"I'm fine. I don't need to be examined. I'm comfy."

Noam Murro's 'Smart People' (2008)

"What's it like to be stupid?"
"What's it like sitting by yourself at lunch every day?"
"It sucks."

Smart People is a typical story of a curmudgeon who softens when he finds potential in a new relationship. Lawrence Wetherhold is a widowed English professor at Carnegie Mellon who is uninterested in his students, alienated from his kids, and in general a smug, pompous windbag. After suffering from a trauma-induced seizure, Lawrence reluctantly allows his adopted brother Chuck to move in with him and his daughter Vanessa because he cannot drive a car for six months due to the seizure. Vanessa has inherited her father's pretensions, which haven't ingratiated her to her schoolmates. She doesn't seem to have any friends or a very close relationship with her college-aged brother. Having assumed something of a caretaker role for her father since her mother's death, Vanessa constantly seeks his approval through academic achievement. Chuck befriends Vanessa and tries to loosen her up while Lawrence begins to date Janet, a former student of his whom he encountered when she treated him in the hospital.

I liked this movie better when it was called Wonder Boys and had likeable characters. Lawrence is so detestable that I have little interest in his redemption, and Vanessa is only slightly less loathsome. Such caustic characters work best in minor roles but can work as leads if they can generate laughs. Most of Smart People's comedy fails, which isn't surprising considering that two comedic attempts consist of showing Thomas Haden Church's naked butt. Vanessa's wonderfully hideous wardrobe gave me more laughs than any of the few acerbic one-liners Ellen Page manages to land.

Lawrence's storyline is completely stale and derivative (see the above-mentioned Wonder Boys as well as The Squid and the Whale), which contributes to my apathy for his character. Vanessa's arc is far more interesting and unique although, yes, a little creepy. Vanessa has taken on a "housewife" role for her father, and her jealousy of Janet borders on that of a lover scorned than a daughter neglected. And perhaps because she has something of an Electra complex, Vanessa makes a pass at Chuck when he simply pays attention to her and tries to be her friend. I find a girl whose ideas about sexual relationships have become screwed up to the point that she tries to make out with her uncle so much more interesting than another burned out professor. Had I written this movie, I would have made Vanessa the center of the film. Instead, her character arc feels incomplete.

I found the acting to be on the whole merely adequate. Dennis Quaid probably does more with the role than the script really requires, adopting the physicality of a man 10-20 years his senior to really accentuate how battered his wife's death has left Lawrence. Page is fine, but Vanessa is so underdeveloped that it's difficult for her to really shine. Sarah Jessica Parker finds herself in a similar situation and is pretty forgettable as the love interest. Church is very likeable as Chuck, despite the unfortunate facial hair, and he provides some low-key humor at times.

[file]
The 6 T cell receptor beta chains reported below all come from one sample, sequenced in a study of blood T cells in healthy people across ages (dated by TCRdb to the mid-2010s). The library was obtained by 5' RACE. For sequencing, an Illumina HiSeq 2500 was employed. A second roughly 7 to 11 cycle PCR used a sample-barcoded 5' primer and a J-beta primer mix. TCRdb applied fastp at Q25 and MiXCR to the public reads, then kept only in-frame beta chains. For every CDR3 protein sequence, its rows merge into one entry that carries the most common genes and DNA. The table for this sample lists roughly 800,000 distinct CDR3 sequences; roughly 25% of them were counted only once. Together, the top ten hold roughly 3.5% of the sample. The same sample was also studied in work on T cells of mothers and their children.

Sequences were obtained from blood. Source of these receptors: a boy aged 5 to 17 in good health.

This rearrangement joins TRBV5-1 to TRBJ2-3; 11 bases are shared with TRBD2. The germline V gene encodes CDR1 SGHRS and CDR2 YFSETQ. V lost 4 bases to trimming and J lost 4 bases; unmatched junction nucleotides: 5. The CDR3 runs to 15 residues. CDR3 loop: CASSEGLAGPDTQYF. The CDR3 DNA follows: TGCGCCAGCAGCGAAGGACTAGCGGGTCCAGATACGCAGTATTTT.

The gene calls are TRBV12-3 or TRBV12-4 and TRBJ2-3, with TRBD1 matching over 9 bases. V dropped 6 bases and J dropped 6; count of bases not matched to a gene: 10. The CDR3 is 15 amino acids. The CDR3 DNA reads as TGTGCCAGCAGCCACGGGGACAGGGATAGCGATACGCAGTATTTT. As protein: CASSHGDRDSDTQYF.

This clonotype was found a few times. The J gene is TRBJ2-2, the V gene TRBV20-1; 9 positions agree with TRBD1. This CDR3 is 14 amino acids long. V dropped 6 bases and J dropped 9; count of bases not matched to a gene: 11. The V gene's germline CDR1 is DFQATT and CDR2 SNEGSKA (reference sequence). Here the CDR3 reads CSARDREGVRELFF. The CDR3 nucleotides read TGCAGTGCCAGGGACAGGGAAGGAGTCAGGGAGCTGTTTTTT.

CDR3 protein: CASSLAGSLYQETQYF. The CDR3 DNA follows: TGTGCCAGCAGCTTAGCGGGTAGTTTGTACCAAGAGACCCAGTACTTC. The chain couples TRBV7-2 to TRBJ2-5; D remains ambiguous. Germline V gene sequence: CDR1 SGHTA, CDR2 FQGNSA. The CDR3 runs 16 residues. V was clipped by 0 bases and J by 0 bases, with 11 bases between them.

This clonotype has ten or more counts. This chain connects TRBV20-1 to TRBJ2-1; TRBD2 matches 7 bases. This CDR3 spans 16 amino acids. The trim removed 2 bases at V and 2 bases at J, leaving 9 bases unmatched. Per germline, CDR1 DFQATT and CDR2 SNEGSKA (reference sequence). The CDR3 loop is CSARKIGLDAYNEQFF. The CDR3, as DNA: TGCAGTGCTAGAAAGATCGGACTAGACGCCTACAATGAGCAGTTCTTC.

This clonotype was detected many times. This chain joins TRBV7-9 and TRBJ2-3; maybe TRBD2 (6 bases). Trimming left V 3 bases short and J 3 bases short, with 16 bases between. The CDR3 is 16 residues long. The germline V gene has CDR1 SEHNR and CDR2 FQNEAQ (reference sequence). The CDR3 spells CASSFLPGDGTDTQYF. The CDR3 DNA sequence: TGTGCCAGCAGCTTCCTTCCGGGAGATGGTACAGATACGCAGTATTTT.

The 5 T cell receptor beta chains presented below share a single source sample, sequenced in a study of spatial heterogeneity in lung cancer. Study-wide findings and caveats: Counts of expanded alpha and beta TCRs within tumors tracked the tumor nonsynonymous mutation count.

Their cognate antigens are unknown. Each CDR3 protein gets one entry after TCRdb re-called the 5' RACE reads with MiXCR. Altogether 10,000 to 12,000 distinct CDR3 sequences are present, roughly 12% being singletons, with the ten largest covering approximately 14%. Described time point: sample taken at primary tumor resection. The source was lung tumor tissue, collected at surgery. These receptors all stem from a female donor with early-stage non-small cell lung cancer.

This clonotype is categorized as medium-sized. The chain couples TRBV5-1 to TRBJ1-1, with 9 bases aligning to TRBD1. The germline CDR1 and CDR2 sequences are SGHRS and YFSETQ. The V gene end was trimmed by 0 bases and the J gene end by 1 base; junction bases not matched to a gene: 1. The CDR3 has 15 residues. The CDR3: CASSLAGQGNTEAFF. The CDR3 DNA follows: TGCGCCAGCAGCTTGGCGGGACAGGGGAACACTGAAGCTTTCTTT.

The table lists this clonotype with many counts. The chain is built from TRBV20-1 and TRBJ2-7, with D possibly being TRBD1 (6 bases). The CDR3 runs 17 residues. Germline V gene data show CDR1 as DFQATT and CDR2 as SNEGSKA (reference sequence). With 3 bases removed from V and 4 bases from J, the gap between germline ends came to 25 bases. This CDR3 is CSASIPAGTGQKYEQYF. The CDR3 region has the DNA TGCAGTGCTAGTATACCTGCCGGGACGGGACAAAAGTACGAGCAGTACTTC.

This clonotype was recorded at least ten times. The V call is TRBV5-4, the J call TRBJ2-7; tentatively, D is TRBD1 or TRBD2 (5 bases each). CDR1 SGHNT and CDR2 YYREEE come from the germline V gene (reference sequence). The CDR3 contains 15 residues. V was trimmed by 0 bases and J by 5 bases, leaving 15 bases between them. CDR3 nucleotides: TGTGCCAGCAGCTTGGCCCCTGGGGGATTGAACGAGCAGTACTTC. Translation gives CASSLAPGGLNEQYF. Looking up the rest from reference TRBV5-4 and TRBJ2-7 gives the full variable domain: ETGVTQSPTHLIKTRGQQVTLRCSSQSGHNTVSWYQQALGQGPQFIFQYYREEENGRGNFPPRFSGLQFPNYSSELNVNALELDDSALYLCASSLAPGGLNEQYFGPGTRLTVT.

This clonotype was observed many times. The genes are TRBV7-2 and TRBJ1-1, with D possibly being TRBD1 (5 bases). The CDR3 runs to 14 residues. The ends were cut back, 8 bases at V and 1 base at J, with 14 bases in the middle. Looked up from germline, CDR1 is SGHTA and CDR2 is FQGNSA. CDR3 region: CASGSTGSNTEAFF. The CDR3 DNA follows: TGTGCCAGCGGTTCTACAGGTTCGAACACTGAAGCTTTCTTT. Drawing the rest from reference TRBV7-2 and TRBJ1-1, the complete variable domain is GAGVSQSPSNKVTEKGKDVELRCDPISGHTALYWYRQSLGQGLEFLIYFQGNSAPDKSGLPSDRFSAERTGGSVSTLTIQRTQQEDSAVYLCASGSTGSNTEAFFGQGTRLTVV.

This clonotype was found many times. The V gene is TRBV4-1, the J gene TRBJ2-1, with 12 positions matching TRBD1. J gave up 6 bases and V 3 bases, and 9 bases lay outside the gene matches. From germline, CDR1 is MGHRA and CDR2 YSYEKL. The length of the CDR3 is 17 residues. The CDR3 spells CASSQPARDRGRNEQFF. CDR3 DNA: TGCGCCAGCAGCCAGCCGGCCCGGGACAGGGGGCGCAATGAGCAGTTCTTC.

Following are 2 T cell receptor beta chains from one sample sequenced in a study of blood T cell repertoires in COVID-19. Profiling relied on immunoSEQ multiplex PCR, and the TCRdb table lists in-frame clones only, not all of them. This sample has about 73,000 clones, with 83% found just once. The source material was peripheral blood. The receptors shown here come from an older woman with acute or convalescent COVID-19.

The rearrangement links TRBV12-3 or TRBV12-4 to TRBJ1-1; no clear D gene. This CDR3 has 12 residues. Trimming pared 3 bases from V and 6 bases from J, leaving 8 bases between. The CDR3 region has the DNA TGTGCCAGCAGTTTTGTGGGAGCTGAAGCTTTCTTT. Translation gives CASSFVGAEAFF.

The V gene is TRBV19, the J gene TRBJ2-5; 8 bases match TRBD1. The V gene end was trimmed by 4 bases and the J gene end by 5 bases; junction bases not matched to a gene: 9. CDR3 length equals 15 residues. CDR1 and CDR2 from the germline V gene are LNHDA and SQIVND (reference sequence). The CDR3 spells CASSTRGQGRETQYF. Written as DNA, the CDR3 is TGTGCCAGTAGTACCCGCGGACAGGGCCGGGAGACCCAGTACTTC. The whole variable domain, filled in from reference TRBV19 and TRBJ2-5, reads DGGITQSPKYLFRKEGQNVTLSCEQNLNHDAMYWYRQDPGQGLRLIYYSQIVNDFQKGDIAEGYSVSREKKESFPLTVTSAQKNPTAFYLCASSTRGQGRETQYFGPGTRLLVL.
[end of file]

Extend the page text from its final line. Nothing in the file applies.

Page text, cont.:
Smart People was billed as being "From the producer of Sideways," and those type of taglines always make me nervous. Producers aren't screenwriters or directors. The fact that they produce a good movie one year doesn't mean that any of the other films they produce will be at all similar. So don't expect a Sideways-caliber character study just because this film shares a producer and a supporting actor.

Genderfuck Crush: Catherine

"You said, 'I love you,' I said, 'Wait.' I was going to say, 'Take me,' you said, 'Go away.'"
– Catherine, 'Jules et Jim'

Although [Jules et Jim] is named for the men, its animating force is Catherine, a creature both utterly timeless...and forever changing...claiming for herself the reckless male freedoms that women have been traditionally denied. Time and again, she literally dresses herself in the garb of masculinity.

On paper, the mercurial Catherine seems an implausibly grandiose conception, a woman both giddy and tragic, protofeminist and male-dominated, driven by Eros and Thanatos, love and death. But as played by Jeanne Moreau, a pop-eyed siren with the ferocity of Bette Davis and the kitty-cat wiles of Tuesday Weld, Catherine becomes one of the modern movies’ triumphant characterizations—the anima as autocrat. Whether playing with vitriol or jumping into the Seine, she elevates capriciousness to an existential principle. When Jim says he understands her, she replies, “I don’t want to be understood.” And this is absolutely true. The movie lives in the shuddering distance between Catherine’s imperious, doomed physicality and the two men’s shifting perceptions of her, perceptions that rearrange but never destroy their glowing friendship.
– John Powers, "On 'Jules and Jim'"